I am Yoshida, president of Yamada Shusei Ltd., a professional apparel clothing repair company in Nagaoka City, Niigata Prefecture.
The evaluation of others regarding my strengths and advantages is "compassion. But to be honest, I could not be honestly pleased with myself as a business owner. This is because the image I had of "compassion" was a negative one: "It's a good thing, but I can't survive in the tough business world if it's my main focus.
I realized that I needed to "reframe my values" in order to make the most of my own qualities.
Reframing values means reevaluating your values and assumptions and changing them to a more positive perspective.
For example, when you see a glass half full of water, you change your perception from "there is only half a glass of water" to "there is half a glass of water," or when you fail in some way, you change your perception from "failure is embarrassing" to "failure is a learning opportunity.
In my case, I was the eldest and youngest of three siblings . I think I was brought up with a "gentle" personality because I was a grandmother's child, but at the same time, I also felt the "difficulty of living" due to the invisible pressures of the times and the community.
If I were to put it into words, I would say that "gentleness alone is not enough to live," "a man must be strong," "a man must not cry," "a man must not talk too much," and "it is difficult to be both gentleness and strength.
Because of these beliefs, I had the feeling that I was not suited to be a manager.
However, by reframing my values, I was able to grow into a person who thinks, "Management that utilizes compassion (gentleness) is a management style that is unique to me, and a wonderful thing that benefits the people around me and society!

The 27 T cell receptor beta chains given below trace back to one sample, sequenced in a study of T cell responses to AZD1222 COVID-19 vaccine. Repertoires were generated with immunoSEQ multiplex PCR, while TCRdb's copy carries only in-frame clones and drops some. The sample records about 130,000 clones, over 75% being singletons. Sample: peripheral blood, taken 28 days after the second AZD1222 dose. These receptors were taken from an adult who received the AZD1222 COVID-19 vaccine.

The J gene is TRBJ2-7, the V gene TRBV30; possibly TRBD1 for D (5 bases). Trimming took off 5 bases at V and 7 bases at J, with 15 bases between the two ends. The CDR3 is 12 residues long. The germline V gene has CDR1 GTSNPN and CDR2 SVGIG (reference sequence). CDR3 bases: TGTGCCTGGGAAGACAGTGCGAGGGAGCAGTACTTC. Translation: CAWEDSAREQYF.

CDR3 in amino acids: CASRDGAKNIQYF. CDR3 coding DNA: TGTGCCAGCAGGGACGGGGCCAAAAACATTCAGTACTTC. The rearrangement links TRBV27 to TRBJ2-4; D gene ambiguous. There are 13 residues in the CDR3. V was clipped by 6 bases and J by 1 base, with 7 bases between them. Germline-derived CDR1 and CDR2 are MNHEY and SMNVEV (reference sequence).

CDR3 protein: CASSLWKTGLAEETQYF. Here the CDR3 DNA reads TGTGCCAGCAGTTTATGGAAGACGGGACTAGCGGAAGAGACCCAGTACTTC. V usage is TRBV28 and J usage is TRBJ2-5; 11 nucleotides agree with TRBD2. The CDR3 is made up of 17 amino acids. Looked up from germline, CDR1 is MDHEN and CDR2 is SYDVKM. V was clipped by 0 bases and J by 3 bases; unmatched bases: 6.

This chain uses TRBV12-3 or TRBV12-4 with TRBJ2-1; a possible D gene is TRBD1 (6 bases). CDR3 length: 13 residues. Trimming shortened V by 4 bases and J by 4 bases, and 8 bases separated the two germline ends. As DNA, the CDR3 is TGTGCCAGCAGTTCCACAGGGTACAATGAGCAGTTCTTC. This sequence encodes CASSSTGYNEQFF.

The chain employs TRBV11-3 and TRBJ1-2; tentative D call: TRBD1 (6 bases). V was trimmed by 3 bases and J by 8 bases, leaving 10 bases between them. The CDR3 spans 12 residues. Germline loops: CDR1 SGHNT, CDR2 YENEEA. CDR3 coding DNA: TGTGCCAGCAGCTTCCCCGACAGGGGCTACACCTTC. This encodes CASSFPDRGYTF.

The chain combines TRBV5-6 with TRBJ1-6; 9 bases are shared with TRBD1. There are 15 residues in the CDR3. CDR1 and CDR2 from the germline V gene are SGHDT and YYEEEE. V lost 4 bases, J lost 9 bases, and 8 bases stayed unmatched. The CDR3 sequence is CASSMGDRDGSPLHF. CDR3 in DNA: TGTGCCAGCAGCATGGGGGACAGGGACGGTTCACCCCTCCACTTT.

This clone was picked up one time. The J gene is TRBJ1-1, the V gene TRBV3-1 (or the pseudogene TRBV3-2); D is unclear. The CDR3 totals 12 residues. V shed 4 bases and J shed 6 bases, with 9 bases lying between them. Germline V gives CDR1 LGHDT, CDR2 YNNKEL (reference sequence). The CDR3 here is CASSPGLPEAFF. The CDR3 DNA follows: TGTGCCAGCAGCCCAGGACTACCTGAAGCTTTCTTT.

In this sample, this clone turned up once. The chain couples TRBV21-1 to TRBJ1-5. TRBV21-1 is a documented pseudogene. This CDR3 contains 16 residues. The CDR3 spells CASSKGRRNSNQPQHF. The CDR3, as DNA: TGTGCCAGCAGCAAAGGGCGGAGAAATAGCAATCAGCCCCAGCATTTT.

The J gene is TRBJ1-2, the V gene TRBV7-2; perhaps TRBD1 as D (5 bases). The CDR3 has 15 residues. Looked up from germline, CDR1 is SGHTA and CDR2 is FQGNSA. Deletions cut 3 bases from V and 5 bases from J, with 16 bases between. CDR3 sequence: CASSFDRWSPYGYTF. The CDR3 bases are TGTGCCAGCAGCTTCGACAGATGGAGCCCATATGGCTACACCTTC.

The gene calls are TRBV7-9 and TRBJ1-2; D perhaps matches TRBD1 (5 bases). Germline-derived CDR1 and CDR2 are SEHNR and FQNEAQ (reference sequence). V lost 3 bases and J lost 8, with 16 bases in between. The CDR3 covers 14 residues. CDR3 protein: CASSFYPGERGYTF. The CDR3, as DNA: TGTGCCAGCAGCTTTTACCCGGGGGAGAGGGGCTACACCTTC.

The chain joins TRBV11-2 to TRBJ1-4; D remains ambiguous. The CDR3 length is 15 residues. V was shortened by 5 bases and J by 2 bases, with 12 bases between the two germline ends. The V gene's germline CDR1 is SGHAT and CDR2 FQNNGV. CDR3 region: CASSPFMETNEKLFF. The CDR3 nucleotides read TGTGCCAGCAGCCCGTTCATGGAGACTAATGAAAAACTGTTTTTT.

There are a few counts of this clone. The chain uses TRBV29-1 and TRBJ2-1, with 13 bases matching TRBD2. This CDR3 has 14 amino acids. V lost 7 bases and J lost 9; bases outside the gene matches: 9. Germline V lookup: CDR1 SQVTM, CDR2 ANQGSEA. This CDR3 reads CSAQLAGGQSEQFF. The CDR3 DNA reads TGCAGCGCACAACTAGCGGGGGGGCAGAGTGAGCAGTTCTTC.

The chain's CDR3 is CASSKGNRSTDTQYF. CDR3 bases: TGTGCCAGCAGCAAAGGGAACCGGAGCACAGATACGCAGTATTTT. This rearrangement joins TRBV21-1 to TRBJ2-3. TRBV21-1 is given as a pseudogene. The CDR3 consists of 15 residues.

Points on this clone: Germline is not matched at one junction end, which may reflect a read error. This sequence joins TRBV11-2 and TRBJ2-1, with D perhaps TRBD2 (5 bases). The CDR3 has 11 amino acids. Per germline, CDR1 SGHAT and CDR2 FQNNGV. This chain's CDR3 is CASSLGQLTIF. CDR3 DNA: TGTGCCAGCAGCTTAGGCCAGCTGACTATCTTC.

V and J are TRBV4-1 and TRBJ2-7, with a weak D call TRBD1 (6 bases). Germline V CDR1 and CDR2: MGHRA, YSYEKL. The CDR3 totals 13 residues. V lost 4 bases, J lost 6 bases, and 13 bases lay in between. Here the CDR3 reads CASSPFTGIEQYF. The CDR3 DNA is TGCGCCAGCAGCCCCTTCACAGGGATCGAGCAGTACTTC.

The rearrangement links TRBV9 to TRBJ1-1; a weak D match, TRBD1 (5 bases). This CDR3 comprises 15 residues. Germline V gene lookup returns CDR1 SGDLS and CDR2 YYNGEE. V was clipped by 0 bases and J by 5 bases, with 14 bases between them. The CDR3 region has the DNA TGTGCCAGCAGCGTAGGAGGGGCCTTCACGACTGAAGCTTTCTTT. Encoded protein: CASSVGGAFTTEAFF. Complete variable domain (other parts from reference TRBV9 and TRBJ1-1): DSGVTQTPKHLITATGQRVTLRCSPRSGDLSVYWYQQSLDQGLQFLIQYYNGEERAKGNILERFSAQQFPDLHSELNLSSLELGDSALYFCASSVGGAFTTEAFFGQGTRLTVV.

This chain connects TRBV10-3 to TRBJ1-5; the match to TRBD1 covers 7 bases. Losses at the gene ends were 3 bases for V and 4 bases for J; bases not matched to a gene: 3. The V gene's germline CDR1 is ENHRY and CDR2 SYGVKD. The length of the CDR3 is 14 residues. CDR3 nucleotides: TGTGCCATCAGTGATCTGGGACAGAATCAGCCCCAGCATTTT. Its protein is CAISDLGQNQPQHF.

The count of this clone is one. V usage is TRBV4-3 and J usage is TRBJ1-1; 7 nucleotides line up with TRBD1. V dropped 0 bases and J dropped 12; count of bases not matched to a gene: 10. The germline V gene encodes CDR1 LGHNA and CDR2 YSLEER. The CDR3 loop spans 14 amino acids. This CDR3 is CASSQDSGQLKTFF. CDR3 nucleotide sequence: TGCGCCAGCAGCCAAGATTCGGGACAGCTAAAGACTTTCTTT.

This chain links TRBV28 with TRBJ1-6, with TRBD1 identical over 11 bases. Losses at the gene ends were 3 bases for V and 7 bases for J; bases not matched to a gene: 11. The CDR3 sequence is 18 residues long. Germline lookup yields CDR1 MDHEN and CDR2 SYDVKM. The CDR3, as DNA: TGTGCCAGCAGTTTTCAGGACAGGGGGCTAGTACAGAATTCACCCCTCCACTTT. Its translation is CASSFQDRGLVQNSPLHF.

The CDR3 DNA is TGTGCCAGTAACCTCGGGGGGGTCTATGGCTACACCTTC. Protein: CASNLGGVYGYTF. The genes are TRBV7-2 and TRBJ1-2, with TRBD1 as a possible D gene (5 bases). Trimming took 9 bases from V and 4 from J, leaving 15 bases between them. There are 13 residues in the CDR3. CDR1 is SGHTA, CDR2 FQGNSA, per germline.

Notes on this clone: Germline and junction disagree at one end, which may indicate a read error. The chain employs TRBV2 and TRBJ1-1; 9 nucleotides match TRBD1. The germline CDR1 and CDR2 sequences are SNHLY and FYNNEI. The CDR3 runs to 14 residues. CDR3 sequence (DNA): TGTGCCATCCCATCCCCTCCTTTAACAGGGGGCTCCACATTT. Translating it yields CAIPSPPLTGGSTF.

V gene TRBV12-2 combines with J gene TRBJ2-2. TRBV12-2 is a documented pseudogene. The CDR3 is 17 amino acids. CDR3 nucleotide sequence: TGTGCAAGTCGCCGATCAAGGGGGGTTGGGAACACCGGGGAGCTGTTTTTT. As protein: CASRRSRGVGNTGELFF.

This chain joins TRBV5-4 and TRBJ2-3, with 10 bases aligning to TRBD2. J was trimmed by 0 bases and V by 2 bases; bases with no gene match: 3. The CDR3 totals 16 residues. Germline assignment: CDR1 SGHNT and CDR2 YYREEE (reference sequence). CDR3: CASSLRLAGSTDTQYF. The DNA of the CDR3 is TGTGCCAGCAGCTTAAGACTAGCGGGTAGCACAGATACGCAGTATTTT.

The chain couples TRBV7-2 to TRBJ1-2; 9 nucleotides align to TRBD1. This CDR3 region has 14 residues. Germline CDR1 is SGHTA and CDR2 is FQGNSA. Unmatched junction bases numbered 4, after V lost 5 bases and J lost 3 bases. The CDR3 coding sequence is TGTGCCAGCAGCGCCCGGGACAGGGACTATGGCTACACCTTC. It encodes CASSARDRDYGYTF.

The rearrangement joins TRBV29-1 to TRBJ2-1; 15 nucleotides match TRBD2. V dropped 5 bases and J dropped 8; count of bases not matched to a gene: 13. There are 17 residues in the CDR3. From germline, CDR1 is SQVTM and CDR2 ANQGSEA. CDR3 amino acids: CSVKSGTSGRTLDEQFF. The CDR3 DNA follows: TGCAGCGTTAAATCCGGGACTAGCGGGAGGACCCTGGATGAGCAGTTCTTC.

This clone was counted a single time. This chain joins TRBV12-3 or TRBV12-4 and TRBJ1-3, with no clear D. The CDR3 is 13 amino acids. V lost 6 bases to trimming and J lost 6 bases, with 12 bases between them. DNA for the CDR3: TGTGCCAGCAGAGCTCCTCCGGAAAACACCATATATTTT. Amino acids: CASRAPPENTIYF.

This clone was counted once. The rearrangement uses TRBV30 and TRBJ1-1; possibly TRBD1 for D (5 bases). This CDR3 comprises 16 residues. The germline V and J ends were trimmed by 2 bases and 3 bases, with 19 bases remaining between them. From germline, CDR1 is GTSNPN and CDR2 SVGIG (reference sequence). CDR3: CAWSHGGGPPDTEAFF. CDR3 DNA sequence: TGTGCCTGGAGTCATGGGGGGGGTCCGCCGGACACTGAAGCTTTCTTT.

Everyone is born and raised with their own set of values. Sometimes they pull you down, and sometimes they push you up. Although we are not usually aware of it, in "management" as well, reaffirming one's values, even before visible skills and methods, can be a catalyst for growth.
As a "manager," reframing your values has the following benefits.
1) Clarity of one's vision and goals
When values are negative, managers tend to lose sight of their potential and hope. When values are positive, managers are more likely to see their own potential and hope.
2) Able to maximize their own abilities and contributions
When values are negative, managers tend to get caught up in their own weaknesses and shortcomings. When values are positive, managers are more likely to focus on their strengths and advantages.
3) They can enjoy their own challenges and successes
When values are negative, managers tend to be fearful of their own crises and failures. When values are positive, managers are more likely to deal with their own crises and failures.
Management can be a lonely existence. Therefore, it is important to balance "living one's own life" with "sound management" and "securing profits," and to proceed with a sense of "excitement and joy" rather than "obligation and pain.